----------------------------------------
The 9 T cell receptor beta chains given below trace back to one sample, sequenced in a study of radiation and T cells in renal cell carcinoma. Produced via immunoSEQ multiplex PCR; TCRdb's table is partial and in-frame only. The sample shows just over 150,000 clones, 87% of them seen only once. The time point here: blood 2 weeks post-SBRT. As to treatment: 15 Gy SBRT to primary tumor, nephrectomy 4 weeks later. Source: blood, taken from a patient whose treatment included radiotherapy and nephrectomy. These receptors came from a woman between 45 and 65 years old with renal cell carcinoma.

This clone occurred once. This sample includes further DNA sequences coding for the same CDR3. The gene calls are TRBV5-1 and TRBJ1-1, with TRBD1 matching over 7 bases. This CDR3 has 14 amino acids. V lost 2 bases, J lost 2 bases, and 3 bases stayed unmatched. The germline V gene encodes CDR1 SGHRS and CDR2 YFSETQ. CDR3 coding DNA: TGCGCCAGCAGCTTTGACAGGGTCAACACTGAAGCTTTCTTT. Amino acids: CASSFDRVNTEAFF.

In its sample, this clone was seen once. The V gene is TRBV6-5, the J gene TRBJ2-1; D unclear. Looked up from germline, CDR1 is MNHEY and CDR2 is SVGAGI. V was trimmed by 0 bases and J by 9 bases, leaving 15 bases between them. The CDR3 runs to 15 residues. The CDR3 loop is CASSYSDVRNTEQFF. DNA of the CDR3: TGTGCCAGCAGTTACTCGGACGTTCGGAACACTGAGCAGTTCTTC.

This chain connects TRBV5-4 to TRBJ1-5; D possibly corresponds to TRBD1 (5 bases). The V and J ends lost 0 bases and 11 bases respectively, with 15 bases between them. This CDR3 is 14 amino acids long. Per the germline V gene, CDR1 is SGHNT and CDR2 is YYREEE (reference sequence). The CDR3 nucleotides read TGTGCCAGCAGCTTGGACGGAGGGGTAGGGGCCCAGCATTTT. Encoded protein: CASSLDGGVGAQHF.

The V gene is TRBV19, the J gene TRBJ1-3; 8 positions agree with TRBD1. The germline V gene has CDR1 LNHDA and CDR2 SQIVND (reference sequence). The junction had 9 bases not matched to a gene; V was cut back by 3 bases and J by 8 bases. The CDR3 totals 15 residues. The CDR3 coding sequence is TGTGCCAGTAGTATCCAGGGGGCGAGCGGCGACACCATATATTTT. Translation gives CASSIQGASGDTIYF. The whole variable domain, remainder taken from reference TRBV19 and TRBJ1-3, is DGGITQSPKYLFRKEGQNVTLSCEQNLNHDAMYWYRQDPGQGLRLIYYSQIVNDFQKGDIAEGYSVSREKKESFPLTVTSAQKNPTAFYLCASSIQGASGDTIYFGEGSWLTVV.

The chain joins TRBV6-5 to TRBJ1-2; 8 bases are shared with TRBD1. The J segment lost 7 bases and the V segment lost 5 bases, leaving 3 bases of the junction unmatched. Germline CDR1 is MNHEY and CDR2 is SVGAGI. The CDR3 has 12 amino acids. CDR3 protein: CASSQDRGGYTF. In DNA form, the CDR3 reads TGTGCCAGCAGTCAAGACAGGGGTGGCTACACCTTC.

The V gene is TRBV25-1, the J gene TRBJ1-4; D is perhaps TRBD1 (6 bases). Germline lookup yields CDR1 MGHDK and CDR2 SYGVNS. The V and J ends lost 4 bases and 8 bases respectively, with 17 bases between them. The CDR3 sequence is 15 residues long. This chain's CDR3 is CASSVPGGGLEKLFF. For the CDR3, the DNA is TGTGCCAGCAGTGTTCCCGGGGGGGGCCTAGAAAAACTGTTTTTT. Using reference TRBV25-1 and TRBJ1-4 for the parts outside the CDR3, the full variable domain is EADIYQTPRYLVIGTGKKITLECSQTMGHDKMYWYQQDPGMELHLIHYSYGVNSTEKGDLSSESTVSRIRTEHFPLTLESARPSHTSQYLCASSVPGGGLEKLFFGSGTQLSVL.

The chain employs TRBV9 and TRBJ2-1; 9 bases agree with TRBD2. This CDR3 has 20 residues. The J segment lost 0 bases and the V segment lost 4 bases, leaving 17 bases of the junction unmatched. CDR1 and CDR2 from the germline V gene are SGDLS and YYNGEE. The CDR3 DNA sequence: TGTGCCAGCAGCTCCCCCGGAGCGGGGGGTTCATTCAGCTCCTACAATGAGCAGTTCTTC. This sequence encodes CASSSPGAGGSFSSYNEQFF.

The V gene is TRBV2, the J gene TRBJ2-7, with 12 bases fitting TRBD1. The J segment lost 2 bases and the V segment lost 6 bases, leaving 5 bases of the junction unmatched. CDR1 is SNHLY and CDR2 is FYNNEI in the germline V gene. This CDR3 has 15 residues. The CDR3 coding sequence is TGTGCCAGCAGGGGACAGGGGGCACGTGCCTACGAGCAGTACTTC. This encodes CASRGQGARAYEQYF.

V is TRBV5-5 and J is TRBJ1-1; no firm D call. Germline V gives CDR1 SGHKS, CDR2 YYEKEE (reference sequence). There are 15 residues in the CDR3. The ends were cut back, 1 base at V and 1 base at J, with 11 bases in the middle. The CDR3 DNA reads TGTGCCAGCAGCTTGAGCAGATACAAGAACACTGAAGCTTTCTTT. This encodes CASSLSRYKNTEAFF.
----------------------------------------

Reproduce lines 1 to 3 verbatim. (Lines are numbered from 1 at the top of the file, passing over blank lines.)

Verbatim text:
The 9 T cell receptor beta chains given below trace back to one sample, sequenced in a study of radiation and T cells in renal cell carcinoma. Produced via immunoSEQ multiplex PCR; TCRdb's table is partial and in-frame only. The sample shows just over 150,000 clones, 87% of them seen only once. The time point here: blood 2 weeks post-SBRT. As to treatment: 15 Gy SBRT to primary tumor, nephrectomy 4 weeks later. Source: blood, taken from a patient whose treatment included radiotherapy and nephrectomy. These receptors came from a woman between 45 and 65 years old with renal cell carcinoma.

This clone occurred once. This sample includes further DNA sequences coding for the same CDR3. The gene calls are TRBV5-1 and TRBJ1-1, with TRBD1 matching over 7 bases. This CDR3 has 14 amino acids. V lost 2 bases, J lost 2 bases, and 3 bases stayed unmatched. The germline V gene encodes CDR1 SGHRS and CDR2 YFSETQ. CDR3 coding DNA: TGCGCCAGCAGCTTTGACAGGGTCAACACTGAAGCTTTCTTT. Amino acids: CASSFDRVNTEAFF.

In its sample, this clone was seen once. The V gene is TRBV6-5, the J gene TRBJ2-1; D unclear. Looked up from germline, CDR1 is MNHEY and CDR2 is SVGAGI. V was trimmed by 0 bases and J by 9 bases, leaving 15 bases between them. The CDR3 runs to 15 residues. The CDR3 loop is CASSYSDVRNTEQFF. DNA of the CDR3: TGTGCCAGCAGTTACTCGGACGTTCGGAACACTGAGCAGTTCTTC.